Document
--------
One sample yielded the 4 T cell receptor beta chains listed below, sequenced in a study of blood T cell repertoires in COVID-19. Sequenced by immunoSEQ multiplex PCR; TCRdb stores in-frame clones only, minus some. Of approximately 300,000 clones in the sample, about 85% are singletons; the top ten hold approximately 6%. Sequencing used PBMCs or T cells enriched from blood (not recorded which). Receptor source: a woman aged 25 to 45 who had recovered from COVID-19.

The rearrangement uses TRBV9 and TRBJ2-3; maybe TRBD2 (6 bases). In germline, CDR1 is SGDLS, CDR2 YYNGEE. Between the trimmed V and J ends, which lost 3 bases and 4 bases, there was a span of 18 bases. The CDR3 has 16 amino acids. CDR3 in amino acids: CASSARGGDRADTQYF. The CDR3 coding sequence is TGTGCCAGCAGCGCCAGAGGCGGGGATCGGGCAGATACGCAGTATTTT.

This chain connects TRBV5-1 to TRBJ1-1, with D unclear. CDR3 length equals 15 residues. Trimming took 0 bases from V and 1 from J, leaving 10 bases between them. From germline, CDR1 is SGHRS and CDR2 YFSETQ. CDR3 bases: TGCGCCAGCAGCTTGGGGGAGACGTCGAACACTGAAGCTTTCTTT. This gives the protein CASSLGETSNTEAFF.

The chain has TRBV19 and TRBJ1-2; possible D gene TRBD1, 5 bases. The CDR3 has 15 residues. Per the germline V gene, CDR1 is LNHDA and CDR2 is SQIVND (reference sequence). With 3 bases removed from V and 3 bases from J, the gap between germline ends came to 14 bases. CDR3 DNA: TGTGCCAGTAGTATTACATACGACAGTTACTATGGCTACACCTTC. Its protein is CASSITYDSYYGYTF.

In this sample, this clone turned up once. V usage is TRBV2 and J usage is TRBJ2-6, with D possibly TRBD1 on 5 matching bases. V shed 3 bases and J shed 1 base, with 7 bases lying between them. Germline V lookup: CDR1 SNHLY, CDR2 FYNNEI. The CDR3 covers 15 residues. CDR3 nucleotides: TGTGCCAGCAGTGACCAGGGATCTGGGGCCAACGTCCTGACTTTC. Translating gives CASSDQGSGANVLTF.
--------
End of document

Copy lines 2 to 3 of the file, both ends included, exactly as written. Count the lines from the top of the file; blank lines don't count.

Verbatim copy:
The rearrangement uses TRBV9 and TRBJ2-3; maybe TRBD2 (6 bases). In germline, CDR1 is SGDLS, CDR2 YYNGEE. Between the trimmed V and J ends, which lost 3 bases and 4 bases, there was a span of 18 bases. The CDR3 has 16 amino acids. CDR3 in amino acids: CASSARGGDRADTQYF. The CDR3 coding sequence is TGTGCCAGCAGCGCCAGAGGCGGGGATCGGGCAGATACGCAGTATTTT.

This chain connects TRBV5-1 to TRBJ1-1, with D unclear. CDR3 length equals 15 residues. Trimming took 0 bases from V and 1 from J, leaving 10 bases between them. From germline, CDR1 is SGHRS and CDR2 YFSETQ. CDR3 bases: TGCGCCAGCAGCTTGGGGGAGACGTCGAACACTGAAGCTTTCTTT. This gives the protein CASSLGETSNTEAFF.